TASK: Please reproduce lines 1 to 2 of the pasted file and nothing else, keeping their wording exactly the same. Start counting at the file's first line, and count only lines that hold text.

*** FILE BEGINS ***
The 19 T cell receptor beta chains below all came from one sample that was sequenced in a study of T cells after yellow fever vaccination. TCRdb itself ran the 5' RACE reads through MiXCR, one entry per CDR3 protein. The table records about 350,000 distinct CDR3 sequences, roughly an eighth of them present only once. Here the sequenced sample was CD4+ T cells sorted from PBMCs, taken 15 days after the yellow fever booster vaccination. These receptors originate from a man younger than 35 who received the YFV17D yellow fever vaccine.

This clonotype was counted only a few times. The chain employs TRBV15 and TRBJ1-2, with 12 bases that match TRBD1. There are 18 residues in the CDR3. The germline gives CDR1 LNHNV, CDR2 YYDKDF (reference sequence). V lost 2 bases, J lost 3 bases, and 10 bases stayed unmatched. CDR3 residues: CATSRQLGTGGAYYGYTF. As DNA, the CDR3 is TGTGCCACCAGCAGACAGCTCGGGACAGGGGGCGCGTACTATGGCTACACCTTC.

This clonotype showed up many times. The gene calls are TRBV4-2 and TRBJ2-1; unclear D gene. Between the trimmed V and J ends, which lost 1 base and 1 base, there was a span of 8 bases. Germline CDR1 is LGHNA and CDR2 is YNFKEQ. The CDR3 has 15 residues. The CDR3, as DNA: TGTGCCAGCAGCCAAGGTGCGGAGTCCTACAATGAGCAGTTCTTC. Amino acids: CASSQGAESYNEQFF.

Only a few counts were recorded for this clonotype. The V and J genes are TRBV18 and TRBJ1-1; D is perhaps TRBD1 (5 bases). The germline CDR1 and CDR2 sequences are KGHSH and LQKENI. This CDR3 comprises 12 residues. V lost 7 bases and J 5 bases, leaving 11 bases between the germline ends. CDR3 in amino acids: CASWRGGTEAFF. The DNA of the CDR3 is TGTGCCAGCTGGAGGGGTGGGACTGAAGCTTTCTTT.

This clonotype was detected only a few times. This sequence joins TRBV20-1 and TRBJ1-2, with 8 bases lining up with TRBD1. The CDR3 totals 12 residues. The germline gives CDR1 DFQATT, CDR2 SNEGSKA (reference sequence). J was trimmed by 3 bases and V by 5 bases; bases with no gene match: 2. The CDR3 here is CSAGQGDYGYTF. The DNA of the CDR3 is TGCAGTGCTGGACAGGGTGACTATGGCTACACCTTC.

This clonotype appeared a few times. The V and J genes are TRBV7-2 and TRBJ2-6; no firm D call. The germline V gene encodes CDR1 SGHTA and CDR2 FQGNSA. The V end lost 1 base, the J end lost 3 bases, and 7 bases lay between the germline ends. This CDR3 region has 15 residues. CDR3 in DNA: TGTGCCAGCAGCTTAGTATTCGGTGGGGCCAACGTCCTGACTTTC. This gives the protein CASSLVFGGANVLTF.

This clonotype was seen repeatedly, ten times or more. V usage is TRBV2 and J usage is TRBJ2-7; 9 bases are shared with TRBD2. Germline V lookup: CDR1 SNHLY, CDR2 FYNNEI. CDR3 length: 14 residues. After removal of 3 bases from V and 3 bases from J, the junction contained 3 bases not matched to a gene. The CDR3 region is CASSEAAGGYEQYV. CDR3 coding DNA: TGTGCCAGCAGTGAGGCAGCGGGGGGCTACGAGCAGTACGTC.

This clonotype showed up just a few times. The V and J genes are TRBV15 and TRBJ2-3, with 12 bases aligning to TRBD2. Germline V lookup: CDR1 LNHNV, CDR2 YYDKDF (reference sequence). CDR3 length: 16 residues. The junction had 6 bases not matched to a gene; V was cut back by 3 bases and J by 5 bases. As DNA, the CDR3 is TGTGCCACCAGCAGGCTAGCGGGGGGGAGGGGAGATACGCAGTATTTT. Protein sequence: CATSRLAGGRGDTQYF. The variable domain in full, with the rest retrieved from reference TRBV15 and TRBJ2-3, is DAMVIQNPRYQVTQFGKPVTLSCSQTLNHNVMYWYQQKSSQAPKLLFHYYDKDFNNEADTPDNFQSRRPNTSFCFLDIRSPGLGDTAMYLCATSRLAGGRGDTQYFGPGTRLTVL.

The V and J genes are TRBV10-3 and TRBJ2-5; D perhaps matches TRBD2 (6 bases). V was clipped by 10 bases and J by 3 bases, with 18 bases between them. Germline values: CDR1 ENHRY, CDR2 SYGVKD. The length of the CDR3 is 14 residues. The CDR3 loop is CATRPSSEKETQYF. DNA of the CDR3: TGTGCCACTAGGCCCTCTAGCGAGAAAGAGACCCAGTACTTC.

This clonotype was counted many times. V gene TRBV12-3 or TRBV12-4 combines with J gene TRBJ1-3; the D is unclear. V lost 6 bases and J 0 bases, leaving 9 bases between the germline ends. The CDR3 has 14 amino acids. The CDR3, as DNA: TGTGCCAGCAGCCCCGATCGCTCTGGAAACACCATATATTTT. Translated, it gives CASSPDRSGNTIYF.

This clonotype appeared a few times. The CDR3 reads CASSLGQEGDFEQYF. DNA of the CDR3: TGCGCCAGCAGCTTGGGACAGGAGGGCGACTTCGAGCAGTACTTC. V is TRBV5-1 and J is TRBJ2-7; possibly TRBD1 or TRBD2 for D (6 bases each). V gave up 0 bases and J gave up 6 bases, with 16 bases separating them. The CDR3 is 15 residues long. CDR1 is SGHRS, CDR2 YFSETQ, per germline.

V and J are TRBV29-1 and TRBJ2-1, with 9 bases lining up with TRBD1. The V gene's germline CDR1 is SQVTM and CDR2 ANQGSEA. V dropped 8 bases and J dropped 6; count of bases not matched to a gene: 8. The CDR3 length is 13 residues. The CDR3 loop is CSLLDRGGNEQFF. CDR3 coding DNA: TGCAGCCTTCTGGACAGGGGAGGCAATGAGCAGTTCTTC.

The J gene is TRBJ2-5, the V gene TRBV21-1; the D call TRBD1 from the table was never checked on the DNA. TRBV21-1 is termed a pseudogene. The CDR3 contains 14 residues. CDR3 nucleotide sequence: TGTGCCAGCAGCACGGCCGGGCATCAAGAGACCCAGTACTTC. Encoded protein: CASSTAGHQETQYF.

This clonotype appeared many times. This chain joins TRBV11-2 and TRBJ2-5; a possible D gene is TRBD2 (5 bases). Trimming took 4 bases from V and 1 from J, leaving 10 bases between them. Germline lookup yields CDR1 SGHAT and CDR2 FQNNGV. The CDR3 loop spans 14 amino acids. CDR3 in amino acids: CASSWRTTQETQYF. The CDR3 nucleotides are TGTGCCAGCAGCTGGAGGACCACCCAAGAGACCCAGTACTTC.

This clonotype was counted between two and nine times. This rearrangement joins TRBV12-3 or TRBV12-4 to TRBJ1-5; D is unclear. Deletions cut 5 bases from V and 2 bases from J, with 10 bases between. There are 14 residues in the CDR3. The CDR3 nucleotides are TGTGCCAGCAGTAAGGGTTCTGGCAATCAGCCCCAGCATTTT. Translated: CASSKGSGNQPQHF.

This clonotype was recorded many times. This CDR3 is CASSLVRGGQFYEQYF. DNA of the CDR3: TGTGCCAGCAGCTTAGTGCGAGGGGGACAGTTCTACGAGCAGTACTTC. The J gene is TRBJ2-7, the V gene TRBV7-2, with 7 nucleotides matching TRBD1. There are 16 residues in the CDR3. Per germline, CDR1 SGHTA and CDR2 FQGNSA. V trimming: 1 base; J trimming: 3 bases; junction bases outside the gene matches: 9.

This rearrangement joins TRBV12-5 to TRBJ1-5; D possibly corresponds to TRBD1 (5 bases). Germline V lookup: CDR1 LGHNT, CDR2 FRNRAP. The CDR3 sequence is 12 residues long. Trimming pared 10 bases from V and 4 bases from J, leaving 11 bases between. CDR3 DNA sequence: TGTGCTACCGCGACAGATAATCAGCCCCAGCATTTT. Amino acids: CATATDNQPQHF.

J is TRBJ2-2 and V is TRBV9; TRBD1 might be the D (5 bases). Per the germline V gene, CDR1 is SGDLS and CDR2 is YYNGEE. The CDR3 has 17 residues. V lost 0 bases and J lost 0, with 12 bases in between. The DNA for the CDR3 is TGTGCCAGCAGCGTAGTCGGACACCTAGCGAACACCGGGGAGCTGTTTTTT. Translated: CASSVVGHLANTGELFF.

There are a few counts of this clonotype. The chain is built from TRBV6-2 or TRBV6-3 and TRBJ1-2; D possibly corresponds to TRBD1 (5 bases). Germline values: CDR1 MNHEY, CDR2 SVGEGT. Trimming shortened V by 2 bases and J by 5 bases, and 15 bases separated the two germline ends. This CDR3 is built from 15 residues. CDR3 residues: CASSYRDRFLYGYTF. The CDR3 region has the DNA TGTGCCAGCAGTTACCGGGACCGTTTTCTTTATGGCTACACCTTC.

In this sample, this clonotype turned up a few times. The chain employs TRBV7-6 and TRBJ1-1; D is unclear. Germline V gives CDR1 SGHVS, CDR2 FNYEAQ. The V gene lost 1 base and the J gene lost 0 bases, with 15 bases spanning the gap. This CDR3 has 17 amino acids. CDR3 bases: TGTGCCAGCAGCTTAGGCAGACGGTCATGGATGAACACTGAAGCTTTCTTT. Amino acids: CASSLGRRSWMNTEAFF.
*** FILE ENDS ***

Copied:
The 19 T cell receptor beta chains below all came from one sample that was sequenced in a study of T cells after yellow fever vaccination. TCRdb itself ran the 5' RACE reads through MiXCR, one entry per CDR3 protein. The table records about 350,000 distinct CDR3 sequences, roughly an eighth of them present only once. Here the sequenced sample was CD4+ T cells sorted from PBMCs, taken 15 days after the yellow fever booster vaccination. These receptors originate from a man younger than 35 who received the YFV17D yellow fever vaccine.

This clonotype was counted only a few times. The chain employs TRBV15 and TRBJ1-2, with 12 bases that match TRBD1. There are 18 residues in the CDR3. The germline gives CDR1 LNHNV, CDR2 YYDKDF (reference sequence). V lost 2 bases, J lost 3 bases, and 10 bases stayed unmatched. CDR3 residues: CATSRQLGTGGAYYGYTF. As DNA, the CDR3 is TGTGCCACCAGCAGACAGCTCGGGACAGGGGGCGCGTACTATGGCTACACCTTC.